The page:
Sui Zhao Paintings: Celebrating Chinese New Year Elegantly

January 21, 2020 Updated: January 21, 2020
FONT BFONT SText size

The joyful sounds of firecrackers and laughter fill the air as millions of families engage in festivities to celebrate the new year. Beginning on the first day of the lunar calendar, Chinese New Year is one of the most widely celebrated holidays in Asia. It traditionally symbolizes the removal of evils and misfortunes, as well as the welcoming of hope and prosperity. 

Fireworks are used to scare away evil spirits, while families hang New Year couplets, images of family guardians, and auspicious characters on their front doors to avert bad luck. People don their finest new clothes—typically in red, a lucky color—and gather with loved ones to indulge in delectable meals. 

Among the many traditions used to celebrate Chinese New Year, a lesser-known one is the custom of enjoying New Year paintings, also known as “Sui Zhao” paintings. These paintings originated in the courts of the Song Dynasty and were created by royal court artists for the enjoyment of the nobility. Due to their elegance and expressiveness, they became a tradition that was passed down throughout dynasties to come. 

“Tapestry-Embroidery of Nine Goats Opening the New Year
A hanging scroll titled “Tapestry-Embroidery of Nine Goats Opening the New Year” from the Qing Dynasty (1644–1911). (Taipei National Palace Museum)

There are traditionally two types of New Year paintings. One depicts dynamic scenes of celebration and symbolizes the replacement of the old with the new. The other is more similar to Western still-life art; these paintings typically depict vases of flowers, bowls of fruit, and antiquities as symbols of good fortune and prosperity. These artworks offer us valuable glimpses into ancient Chinese culture and traditions. 

May All Your Wishes Come Tr
“May All Your Wishes Come True” by Chen Shu, Qing Dynasty (1644–1911). Hanging scroll. (Taipei National Palace Museum)

Ding Guanpeng was an artist who served the court in the Qianlong era. He was known for his paintings of Buddhist and Daoist figures, and often incorporated Western methods of perspective in his works. His painting titled “Spring Market at Peace” and created in 1742 under the Qianlong Emperor, depicts a cheerful scene of people in the countryside celebrating the new year. Various traditions and customs can be observed; fellow countrymen greet each other with deep bows, a merchant sells fireworks, and a performer beats on peace drums. Meticulous shading gives the painting a vivid, lifelike effect. 

Traditionally, several generations of a family lived in one residence known as a “siheyuan,” or courtyard house. These homes are centered around an open yard surrounded by rooms on all four sides. On New Year’s Day, every family’s courtyard has a happy and festive atmosphere. Yao Wenhan’s “A Celebration of Chinese New Year” was created in the Qing Dynasty and depicts a large family celebrating the Chinese New Year.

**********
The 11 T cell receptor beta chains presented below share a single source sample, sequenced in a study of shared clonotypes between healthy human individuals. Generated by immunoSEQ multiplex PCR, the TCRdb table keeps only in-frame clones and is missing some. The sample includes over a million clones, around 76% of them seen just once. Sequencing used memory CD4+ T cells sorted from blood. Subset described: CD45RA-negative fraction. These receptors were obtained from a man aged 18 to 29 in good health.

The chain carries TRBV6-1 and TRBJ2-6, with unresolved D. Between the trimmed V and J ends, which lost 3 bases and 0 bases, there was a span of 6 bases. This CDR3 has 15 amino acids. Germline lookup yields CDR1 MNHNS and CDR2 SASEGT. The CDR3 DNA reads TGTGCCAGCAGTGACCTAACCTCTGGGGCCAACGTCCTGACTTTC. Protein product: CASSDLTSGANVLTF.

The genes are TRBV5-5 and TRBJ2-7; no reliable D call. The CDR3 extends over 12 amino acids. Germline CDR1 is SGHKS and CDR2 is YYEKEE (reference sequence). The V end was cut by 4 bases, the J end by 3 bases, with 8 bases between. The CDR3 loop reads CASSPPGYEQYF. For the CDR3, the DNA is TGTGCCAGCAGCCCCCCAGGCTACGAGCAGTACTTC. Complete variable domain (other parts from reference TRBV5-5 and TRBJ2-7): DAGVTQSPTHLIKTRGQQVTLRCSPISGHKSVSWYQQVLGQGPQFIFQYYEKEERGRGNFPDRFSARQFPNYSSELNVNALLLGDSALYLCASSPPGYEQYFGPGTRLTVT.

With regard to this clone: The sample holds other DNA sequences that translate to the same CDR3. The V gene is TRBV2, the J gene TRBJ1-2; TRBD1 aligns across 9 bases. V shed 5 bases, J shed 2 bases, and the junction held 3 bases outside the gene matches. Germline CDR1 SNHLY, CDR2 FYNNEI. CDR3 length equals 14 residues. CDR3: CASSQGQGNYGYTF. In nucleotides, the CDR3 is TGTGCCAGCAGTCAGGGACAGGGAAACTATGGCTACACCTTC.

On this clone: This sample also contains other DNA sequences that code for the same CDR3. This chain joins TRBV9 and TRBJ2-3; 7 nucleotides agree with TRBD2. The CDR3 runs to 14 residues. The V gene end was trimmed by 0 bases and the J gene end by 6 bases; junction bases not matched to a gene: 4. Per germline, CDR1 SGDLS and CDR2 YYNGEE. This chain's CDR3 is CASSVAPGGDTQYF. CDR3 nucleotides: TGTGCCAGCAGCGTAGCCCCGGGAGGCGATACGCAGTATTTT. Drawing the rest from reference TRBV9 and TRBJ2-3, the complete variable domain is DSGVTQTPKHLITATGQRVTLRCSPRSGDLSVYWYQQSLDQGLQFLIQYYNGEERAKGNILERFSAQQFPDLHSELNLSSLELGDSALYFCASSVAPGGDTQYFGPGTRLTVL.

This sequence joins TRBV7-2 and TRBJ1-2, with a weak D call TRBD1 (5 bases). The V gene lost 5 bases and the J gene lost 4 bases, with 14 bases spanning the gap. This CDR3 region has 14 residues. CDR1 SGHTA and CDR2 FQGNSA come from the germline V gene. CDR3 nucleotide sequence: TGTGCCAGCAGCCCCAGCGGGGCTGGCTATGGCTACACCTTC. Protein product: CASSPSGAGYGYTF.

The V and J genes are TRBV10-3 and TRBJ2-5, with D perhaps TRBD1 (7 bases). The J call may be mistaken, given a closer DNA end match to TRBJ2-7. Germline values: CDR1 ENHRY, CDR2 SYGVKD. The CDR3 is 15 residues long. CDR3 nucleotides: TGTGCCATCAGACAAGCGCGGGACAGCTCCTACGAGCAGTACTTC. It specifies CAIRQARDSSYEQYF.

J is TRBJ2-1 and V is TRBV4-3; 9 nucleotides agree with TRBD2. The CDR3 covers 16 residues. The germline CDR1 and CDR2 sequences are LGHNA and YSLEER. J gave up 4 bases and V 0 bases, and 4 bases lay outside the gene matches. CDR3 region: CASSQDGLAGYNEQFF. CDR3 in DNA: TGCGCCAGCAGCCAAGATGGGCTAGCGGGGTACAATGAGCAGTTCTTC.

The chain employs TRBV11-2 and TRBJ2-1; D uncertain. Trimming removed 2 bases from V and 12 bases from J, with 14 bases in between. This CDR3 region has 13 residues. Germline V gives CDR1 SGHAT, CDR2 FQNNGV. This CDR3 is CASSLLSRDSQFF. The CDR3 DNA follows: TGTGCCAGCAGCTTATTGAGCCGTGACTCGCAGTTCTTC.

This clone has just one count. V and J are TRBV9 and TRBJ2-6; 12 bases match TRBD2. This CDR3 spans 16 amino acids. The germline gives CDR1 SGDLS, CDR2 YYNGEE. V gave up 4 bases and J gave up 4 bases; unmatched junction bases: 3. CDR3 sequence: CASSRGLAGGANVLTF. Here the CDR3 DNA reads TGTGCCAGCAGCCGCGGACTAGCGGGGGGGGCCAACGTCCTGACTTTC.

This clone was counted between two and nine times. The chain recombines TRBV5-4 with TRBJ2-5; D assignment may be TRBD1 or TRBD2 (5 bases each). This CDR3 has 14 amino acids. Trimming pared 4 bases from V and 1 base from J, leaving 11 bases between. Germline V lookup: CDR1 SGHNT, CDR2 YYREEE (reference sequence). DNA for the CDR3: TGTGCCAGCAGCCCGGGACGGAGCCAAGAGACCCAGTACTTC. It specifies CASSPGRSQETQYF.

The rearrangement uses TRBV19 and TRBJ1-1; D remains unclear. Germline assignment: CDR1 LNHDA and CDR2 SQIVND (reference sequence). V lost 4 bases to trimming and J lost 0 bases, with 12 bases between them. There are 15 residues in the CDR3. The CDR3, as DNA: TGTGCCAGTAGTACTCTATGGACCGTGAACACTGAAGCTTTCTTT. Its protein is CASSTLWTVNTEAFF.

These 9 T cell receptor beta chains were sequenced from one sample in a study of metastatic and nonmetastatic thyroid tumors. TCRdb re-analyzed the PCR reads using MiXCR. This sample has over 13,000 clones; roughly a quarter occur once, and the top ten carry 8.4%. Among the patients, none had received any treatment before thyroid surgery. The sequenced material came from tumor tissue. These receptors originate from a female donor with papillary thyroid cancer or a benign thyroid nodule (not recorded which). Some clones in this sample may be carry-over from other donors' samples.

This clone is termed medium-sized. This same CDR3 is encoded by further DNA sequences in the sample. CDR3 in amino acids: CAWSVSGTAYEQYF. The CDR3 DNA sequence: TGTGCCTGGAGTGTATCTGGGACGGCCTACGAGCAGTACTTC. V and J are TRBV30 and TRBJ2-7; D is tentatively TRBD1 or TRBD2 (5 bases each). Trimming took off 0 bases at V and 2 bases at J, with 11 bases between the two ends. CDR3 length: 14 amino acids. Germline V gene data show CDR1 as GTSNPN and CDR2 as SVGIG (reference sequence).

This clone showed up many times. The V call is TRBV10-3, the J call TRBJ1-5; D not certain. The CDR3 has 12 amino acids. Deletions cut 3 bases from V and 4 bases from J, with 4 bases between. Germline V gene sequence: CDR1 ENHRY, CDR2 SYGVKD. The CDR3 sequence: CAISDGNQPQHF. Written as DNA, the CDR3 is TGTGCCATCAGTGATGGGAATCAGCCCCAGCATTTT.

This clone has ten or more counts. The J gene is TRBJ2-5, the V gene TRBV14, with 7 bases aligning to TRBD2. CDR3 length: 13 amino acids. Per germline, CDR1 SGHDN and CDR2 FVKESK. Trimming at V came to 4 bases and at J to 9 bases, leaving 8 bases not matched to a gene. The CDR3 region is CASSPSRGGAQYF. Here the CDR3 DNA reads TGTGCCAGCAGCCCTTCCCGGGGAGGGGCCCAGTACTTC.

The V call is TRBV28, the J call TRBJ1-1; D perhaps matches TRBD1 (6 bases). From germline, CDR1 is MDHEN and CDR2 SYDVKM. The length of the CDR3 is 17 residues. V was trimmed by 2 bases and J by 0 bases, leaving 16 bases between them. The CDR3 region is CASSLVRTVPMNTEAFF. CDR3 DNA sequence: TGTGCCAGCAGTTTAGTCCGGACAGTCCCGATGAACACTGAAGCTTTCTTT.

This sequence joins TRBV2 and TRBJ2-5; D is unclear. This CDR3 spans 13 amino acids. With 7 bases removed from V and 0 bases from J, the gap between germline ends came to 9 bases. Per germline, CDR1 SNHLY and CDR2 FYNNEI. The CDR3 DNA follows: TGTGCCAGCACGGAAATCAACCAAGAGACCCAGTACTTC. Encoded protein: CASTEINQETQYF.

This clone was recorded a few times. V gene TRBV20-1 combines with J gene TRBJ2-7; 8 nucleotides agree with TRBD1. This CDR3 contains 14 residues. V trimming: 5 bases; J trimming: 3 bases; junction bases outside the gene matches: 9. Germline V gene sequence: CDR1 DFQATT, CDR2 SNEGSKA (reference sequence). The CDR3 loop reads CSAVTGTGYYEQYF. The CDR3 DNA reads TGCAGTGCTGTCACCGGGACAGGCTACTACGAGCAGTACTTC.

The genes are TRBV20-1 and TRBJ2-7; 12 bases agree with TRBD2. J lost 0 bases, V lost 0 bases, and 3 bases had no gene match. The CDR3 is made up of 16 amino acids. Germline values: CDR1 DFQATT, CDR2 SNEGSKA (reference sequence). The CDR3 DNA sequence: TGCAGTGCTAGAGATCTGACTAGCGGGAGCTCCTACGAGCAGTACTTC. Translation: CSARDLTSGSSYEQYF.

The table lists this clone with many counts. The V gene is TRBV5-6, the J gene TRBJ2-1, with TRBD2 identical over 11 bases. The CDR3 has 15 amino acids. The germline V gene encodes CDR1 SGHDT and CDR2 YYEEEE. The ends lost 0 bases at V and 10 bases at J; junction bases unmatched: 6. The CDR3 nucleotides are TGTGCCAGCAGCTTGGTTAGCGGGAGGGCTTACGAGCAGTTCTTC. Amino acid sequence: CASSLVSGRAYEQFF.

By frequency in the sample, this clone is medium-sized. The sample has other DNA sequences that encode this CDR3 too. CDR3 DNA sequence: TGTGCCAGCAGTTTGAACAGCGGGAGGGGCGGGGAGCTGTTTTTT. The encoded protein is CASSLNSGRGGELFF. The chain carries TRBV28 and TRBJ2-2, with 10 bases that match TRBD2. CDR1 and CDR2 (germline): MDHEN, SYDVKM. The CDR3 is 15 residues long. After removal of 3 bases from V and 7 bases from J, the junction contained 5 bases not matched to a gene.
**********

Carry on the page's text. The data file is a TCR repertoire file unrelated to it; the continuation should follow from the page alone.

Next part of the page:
Yao Wenhan’s “A Celebration of Chinese New Year”
Yao Wenhan’s “A Celebration of Chinese New Year” in 18th-century China. (Taipei National Palace Museum)

In the painting, several elders sit in the front hall, leisurely chatting and watching the children play. The children are engaging in a variety of celebratory activities—from lighting fireworks, to frolicking, to playing various games and with silk puppets. The figures are all dressed in brightly colored clothes, as was customary during New Year’s. 

The artist paid an extraordinary amount of attention to detail. The children’s figures are lively and childlike, rich in color and full of festivity. Two children can be seen squatting on the ground, smiling as they count a basket of colorful firecrackers. Another boy in red is holding incense, carefully approaching the firecrackers on the ground, while the child in green covers his ears, looking over his shoulder with nervous excitement. 

Judging from the lit firepot, the family may have just completed a spiritual ceremony. According to Chinese folk custom, on the 24th of the 12th lunar month, the gods will rise and return to the heavens to report back to the Jade Emperor. Therefore, on this day, people hold a “god sending” ceremony. 

The stunning silk tapestry titled “Bird-and-Flower Painting to Celebrate New Year” by Song Kesi is an elegant celebration of life. In it, a pair of babblers and pheasants frolick among blooming plum blossom branches. Traditionally, Chinese artwork containing flowers and birds weren’t created merely to depict the subjects as realistically as possible; instead, artists often expressed their own thoughts and feelings through the subjects. Birds depicted in pairs often symbolize the combination of yin and yang, and represent family harmony.

Bird-and-Flower Painting to Celebrate New Year
“Bird-and-Flower Painting to Celebrate New Year,” Song Dynasty (960–1279). Polychrome silk tapestry. (Taipei National Palace Museum)

Traditional Chinese New Year customs are deeply infused with ancient beliefs in the gods and the heavens. People in ancient China treated life with humility; for instance, if there was a good harvest, it would be considered a result of the gods’ blessings for doing good deeds. The ancients believed that there was a god dedicated to every aspect of life, and they were all to be devoutly worshiped. Therefore, an important part of New Year ceremonies was to express respect and gratitude to the gods for all their blessings. 

“Beautiful Scenery for the New Year
“Beautiful Scenery for the New Year” by Chen Shu, Qing Dynasty (1644–1911). (Taipei National Palace Museum)

This article is republished with permission from Elite Lifestyle Magazine.